Thursday, December 24, 2009

Confessions of a Reformed Grinch

It's Christmas Eve. Any second now, my little daughter will spring out of bed, turn the Christmas tree lights on and do a check to make sure all the presents with her name on it are still under the tree. She will ask for the chocolate in her Advent chart, try to scam a gingerbread cookie before breakfast, ask to watch the Grinch and then remember that there are no more sleeps until Grandma comes and Santa comes tonight. And my smile will match hers, because I have rediscovered the joy of Christmas through my little girl's eyes.

It hasn't always been that way. For many years, Christmas was a time to be survived, dreaded and the time was spent in a state of suspended animation waiting for "it" to happen. My father's favorite Christmas companion was Cutty Sark, and his favorite target was his only daughter. Mom and I spent year after year holding our breath, waiting for daddy to get mean when the booze hit. I remember one Christmas when I almost threw a tv tray though the television because, for reasons I still don't know, my father wasn't speaking to me at Christmas and we spent Christmas dinner in stony, awkward silence as mom and I filled the gap.  Christmas was not a fun time of year.

The irony, of course, is that my father loved Christmas. He would put the Christmas carols on at the end of October, so we were well and truly sick of "O Come All Ye Faithful" by Christmas Eve. My mother decorated the house beautifully, and in those days, Christmas was spent with the Allison clan, like all our holidays then.  We usually went to mass on Christmas morning, and then either the Allisons came to us or we went to them. Either way, I tried to keep out of dad's line of fire.

I've always liked parts of Christmas. I love to buy presents for people, although wrapping is not a favorite job. I love to write and receive Christmas cards and I still send 60-70 every year. When I was an awkward, zero self esteem teen, I discovered that not everyone baked from scratch and thought that Christmas cookies, and people who bake them, are brilliant. From that point on, I turned out dozens and dozens of Christmas cookies. I tried a new kind every year, often baking 7-8 different kinds and even branched out to making my own hand-dipped (3 freaking days to make) truffles and dipped cherries. I added cheesecake a few years ago. The "wow" factor I got from my baking boosted my shaky self esteem and made me feel better about myself...for a little while anyway.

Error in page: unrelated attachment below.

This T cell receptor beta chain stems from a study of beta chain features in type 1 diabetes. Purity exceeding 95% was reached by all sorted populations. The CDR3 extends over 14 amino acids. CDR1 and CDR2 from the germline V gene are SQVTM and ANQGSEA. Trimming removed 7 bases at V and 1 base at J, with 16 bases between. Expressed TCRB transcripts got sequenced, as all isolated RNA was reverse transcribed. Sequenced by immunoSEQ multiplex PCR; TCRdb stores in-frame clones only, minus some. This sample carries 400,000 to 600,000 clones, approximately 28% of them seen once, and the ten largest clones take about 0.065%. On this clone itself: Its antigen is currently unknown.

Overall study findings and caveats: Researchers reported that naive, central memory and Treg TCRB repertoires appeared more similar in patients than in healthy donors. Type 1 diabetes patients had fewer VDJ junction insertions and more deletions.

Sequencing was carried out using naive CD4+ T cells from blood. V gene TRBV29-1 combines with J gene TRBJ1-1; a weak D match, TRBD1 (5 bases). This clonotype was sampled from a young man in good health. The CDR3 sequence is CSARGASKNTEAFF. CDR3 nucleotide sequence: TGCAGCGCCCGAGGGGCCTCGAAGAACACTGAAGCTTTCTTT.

Times change. My uncle Ken and Aunt Helen Allison both died young and the Allison boys moved away. We moved to Kitchener and started spending Christmas with my father's family instead. Christmas Eve at Donovans is still a must-do, happy event, even though we lost Aunt Kay just after Christmas a couple of years ago.  After dad died, it was often just mom and I. After I married, we started the tradition of always hosting Christmas, and my mom and Dave's parents come to us.

Still, some legacies are harder to shake, and Christmas remained a tough time of year. No one is yelling at me in a booze infused rage anymore, but I still did not count Christmas as a favorite time of year. Too much work, too much hassle...and then our daughter arrived.

Whatever our personal opinion, we try to make Christmas magical for our kids. I've cut back significantly on the amount of baking I do, but have continued with the family favorites-shortbread, sugar cookies, gingerbread and melting moments. I jettisoned the truffles a few years ago, and Christmas still came. This year, my daughter was old enough to help decorate the cookies, and although it took 5 times as long to bake 4 pans of gingerbread, the pride on her face was worth it.

After skidding into Christmas last year, I put my foot down and the decorations were completed by the end of November. My daughter helped decorate the Christmas tree, and has assumed responsibility for turning on the tree lights, a job she takes very seriously. She started school this year, and her excitement about Christmas has been contagious. You can't be dour when there is a small voice singing "rudolph" to herself in the back seat of the car.  Her enthusiasm has been staining backwards on my heart, erasing the years of pain and making room for the happier memories that had been swamped by the pain.  Through the eyes of a child, I'm rediscovering the beauty and excitement of the season.

May you find small pockets of joy in this season. May you feel peace and love. Two acquaintances of mine have terminal cancer, and this will be their last Christmas. I wish them a day free of pain and full of happy memories, and I wish their families the best Christmas ever to treasure in years ahead.  I wish you all happy memories, unexpected moments that make you laugh, and I send you a hug, peace and love. Merry Christmas and all the best for 2010.